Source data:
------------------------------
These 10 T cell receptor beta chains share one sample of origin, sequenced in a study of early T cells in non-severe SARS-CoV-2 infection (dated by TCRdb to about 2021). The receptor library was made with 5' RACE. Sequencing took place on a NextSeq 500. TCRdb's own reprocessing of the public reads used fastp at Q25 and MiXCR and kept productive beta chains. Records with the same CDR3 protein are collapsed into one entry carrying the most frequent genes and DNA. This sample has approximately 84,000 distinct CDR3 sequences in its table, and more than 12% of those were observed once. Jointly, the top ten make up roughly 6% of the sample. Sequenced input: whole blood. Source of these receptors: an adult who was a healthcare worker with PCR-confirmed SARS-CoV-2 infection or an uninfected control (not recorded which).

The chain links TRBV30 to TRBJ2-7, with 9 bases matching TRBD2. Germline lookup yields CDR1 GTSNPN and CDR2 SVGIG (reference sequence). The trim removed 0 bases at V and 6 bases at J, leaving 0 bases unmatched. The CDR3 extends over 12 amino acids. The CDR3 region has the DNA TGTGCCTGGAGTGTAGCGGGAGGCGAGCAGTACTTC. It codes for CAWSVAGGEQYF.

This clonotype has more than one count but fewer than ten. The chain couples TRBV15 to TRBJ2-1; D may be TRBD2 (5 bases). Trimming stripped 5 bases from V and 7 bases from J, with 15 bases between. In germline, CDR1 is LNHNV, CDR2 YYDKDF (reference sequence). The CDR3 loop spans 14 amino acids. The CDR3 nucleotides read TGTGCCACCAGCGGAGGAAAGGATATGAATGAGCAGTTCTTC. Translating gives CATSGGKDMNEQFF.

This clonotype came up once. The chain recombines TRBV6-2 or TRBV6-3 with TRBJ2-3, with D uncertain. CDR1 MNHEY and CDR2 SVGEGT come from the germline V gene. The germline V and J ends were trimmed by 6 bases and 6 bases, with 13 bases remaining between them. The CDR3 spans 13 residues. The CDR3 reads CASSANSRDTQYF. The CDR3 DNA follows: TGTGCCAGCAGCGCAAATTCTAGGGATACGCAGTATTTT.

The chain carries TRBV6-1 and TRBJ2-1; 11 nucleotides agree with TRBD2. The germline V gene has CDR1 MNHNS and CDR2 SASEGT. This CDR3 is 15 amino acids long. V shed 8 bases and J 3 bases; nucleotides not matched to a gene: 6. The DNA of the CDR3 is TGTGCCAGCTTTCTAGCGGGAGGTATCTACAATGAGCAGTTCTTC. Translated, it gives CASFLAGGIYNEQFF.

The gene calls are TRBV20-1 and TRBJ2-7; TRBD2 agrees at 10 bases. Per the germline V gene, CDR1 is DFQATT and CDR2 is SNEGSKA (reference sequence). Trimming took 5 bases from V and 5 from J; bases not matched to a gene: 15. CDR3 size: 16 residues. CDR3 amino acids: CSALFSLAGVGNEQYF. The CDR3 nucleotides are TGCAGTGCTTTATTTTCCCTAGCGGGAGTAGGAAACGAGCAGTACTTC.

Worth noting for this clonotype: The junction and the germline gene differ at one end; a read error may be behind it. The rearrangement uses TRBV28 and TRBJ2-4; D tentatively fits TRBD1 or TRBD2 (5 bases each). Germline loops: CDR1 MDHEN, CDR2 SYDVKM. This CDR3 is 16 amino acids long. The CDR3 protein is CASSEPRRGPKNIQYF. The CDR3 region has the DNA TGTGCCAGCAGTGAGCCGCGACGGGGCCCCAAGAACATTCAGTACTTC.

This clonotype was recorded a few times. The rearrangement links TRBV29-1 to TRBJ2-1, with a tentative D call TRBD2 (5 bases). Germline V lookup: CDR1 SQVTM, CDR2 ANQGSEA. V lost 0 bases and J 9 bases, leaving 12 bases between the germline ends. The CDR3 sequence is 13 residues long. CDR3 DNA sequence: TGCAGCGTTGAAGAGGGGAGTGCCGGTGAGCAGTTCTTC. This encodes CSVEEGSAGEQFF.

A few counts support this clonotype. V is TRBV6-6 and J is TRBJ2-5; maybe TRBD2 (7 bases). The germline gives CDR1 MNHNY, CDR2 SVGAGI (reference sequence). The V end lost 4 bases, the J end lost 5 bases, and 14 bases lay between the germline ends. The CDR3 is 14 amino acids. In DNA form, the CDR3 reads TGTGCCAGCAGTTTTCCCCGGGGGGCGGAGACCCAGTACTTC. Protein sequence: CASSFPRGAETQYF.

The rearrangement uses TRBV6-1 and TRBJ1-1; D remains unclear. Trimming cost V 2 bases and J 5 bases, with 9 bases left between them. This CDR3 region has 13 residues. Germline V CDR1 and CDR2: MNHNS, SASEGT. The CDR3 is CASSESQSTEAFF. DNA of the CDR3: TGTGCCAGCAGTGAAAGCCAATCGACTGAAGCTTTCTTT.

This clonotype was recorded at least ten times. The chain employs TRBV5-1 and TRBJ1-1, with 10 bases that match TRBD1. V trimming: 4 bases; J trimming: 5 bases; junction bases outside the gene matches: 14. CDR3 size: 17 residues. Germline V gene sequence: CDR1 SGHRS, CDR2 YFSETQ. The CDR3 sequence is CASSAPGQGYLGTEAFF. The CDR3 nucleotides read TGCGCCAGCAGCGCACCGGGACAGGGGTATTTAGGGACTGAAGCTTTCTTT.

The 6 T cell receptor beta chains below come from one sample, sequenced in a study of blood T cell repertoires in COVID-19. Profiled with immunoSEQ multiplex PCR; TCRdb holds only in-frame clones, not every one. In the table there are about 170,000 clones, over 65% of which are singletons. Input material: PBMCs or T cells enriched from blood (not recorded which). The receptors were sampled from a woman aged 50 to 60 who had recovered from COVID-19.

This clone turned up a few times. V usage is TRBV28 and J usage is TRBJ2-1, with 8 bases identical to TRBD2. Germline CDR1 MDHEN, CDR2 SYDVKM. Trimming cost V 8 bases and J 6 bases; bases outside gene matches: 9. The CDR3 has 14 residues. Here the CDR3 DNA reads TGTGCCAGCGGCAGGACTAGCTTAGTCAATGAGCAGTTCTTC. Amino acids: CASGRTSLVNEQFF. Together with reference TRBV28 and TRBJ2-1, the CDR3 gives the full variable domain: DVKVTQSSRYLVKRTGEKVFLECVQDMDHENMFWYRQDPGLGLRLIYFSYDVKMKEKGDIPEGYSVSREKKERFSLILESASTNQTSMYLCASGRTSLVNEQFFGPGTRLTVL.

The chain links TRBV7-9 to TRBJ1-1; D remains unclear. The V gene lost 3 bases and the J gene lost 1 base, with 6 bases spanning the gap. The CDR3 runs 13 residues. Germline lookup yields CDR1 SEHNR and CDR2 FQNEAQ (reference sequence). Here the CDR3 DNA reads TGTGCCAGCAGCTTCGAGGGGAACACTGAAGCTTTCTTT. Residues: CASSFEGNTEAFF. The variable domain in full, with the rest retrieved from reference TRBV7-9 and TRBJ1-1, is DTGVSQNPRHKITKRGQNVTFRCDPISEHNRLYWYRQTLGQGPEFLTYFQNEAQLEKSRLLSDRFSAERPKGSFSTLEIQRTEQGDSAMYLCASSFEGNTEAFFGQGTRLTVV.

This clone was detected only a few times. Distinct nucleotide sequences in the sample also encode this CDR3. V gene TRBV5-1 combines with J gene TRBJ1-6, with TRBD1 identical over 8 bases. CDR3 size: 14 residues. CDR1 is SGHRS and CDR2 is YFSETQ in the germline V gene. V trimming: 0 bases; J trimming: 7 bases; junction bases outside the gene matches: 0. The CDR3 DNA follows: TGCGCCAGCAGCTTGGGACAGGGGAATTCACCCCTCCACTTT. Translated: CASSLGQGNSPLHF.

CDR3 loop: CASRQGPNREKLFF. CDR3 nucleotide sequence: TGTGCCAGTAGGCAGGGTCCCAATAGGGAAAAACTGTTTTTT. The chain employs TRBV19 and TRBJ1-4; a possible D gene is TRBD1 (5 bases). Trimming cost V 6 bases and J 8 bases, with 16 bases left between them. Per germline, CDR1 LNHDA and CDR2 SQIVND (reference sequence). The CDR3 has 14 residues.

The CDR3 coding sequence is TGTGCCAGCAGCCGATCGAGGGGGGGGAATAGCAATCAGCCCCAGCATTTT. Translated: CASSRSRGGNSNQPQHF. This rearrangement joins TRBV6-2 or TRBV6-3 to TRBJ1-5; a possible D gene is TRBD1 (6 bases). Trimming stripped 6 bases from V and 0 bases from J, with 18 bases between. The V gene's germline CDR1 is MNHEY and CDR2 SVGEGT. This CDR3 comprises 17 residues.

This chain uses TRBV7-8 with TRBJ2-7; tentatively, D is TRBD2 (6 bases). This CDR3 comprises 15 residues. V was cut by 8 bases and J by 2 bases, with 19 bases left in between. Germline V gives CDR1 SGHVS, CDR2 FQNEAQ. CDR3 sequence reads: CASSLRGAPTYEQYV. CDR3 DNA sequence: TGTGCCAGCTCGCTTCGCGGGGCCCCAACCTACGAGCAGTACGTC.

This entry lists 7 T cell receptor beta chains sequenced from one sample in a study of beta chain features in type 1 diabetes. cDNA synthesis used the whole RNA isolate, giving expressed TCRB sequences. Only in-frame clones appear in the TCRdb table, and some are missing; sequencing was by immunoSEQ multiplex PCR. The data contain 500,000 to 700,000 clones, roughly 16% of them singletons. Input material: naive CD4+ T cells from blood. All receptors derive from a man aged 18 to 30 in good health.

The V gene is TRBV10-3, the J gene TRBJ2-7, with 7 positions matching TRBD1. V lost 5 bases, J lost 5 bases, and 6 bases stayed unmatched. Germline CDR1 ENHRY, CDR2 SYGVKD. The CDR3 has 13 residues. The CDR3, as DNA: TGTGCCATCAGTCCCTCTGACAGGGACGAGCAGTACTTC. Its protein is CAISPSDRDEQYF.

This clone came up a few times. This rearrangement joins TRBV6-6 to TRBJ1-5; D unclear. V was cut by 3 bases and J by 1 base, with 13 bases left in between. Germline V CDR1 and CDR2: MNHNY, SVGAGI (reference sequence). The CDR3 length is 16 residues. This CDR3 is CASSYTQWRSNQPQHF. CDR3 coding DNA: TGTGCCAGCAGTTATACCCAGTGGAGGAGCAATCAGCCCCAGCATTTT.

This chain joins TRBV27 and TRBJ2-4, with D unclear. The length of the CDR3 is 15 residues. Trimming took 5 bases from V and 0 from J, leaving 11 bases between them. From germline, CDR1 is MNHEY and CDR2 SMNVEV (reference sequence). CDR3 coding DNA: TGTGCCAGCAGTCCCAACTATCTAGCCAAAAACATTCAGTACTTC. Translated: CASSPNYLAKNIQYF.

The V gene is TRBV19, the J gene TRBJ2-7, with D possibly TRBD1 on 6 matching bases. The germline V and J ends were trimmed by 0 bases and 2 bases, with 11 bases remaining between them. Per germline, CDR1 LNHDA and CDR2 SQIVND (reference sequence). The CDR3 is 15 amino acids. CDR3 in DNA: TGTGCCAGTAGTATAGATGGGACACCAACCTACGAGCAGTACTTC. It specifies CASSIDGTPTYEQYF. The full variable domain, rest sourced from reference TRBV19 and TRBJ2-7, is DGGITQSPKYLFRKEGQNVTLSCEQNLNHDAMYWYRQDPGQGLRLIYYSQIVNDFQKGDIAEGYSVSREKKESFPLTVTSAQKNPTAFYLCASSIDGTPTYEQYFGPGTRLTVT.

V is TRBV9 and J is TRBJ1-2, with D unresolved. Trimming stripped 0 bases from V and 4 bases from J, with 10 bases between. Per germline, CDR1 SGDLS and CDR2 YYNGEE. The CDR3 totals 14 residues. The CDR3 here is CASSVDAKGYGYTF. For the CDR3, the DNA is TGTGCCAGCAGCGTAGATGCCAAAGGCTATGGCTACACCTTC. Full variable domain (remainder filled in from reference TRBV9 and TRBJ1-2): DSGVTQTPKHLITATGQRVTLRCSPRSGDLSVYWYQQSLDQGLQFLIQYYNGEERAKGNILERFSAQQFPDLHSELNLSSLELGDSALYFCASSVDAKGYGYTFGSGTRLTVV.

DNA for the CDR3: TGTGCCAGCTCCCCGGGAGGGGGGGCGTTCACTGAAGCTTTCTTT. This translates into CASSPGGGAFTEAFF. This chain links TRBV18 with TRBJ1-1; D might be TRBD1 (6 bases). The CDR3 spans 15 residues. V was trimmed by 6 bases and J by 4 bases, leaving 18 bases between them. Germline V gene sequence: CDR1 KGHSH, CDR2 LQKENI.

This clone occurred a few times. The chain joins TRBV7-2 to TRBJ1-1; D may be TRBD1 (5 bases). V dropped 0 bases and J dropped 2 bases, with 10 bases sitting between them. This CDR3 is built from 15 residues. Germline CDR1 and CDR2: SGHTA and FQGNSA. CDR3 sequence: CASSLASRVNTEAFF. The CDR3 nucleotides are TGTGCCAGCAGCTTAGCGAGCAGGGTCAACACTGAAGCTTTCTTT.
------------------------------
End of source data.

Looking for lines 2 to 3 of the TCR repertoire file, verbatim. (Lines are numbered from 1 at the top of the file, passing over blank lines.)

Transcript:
The chain links TRBV30 to TRBJ2-7, with 9 bases matching TRBD2. Germline lookup yields CDR1 GTSNPN and CDR2 SVGIG (reference sequence). The trim removed 0 bases at V and 6 bases at J, leaving 0 bases unmatched. The CDR3 extends over 12 amino acids. The CDR3 region has the DNA TGTGCCTGGAGTGTAGCGGGAGGCGAGCAGTACTTC. It codes for CAWSVAGGEQYF.

This clonotype has more than one count but fewer than ten. The chain couples TRBV15 to TRBJ2-1; D may be TRBD2 (5 bases). Trimming stripped 5 bases from V and 7 bases from J, with 15 bases between. In germline, CDR1 is LNHNV, CDR2 YYDKDF (reference sequence). The CDR3 loop spans 14 amino acids. The CDR3 nucleotides read TGTGCCACCAGCGGAGGAAAGGATATGAATGAGCAGTTCTTC. Translating gives CATSGGKDMNEQFF.